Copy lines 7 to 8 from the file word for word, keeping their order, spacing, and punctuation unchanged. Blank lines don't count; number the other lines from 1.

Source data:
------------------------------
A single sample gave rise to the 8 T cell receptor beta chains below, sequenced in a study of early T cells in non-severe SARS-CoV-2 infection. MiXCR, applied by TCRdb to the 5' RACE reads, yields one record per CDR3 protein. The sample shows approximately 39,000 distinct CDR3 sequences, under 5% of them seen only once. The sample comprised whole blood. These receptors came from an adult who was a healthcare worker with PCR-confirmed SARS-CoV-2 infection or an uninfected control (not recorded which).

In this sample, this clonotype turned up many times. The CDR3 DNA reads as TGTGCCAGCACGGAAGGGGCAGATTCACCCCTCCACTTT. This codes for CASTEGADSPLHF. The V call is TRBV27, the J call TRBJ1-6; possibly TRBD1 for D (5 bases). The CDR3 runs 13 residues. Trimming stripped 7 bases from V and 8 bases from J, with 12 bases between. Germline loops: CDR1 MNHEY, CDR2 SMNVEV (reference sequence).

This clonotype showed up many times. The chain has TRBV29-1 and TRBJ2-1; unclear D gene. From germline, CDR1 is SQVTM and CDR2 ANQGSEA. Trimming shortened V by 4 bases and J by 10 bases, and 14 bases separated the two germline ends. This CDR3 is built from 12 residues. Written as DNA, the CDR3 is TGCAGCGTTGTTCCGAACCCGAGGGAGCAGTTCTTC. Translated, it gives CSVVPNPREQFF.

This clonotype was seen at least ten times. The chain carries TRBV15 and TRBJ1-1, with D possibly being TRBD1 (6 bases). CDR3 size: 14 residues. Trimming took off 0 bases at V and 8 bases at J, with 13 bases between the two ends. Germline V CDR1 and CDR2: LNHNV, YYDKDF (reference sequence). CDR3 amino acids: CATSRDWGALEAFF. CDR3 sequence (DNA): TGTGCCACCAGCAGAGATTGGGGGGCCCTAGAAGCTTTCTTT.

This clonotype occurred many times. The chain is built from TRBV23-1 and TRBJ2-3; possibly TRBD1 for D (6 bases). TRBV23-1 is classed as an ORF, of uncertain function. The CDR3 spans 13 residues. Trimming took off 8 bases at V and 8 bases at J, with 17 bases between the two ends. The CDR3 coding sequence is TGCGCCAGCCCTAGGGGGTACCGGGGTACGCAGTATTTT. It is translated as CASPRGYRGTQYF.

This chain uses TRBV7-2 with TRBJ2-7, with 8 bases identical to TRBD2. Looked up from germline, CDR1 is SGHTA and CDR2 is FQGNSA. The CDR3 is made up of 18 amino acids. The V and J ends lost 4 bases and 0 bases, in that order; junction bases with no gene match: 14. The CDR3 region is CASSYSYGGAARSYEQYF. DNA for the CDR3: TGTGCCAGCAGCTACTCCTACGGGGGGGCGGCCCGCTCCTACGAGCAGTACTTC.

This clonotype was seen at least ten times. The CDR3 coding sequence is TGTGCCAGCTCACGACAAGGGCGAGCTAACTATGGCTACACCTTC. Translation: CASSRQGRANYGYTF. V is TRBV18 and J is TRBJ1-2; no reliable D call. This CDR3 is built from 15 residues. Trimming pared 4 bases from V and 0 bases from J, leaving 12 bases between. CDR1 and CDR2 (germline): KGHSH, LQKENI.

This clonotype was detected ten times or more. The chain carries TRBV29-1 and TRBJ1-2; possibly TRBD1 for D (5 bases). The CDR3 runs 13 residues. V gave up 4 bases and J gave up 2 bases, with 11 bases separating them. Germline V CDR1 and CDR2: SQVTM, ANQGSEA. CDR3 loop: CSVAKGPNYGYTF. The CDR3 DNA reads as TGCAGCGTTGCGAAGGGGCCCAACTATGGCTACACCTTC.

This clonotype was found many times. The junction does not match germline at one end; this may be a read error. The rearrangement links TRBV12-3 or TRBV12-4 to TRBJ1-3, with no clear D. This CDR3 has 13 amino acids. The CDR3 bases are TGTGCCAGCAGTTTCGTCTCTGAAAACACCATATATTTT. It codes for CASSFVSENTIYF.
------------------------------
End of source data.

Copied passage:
This clonotype was seen at least ten times. The CDR3 coding sequence is TGTGCCAGCTCACGACAAGGGCGAGCTAACTATGGCTACACCTTC. Translation: CASSRQGRANYGYTF. V is TRBV18 and J is TRBJ1-2; no reliable D call. This CDR3 is built from 15 residues. Trimming pared 4 bases from V and 0 bases from J, leaving 12 bases between. CDR1 and CDR2 (germline): KGHSH, LQKENI.

This clonotype was detected ten times or more. The chain carries TRBV29-1 and TRBJ1-2; possibly TRBD1 for D (5 bases). The CDR3 runs 13 residues. V gave up 4 bases and J gave up 2 bases, with 11 bases separating them. Germline V CDR1 and CDR2: SQVTM, ANQGSEA. CDR3 loop: CSVAKGPNYGYTF. The CDR3 DNA reads as TGCAGCGTTGCGAAGGGGCCCAACTATGGCTACACCTTC.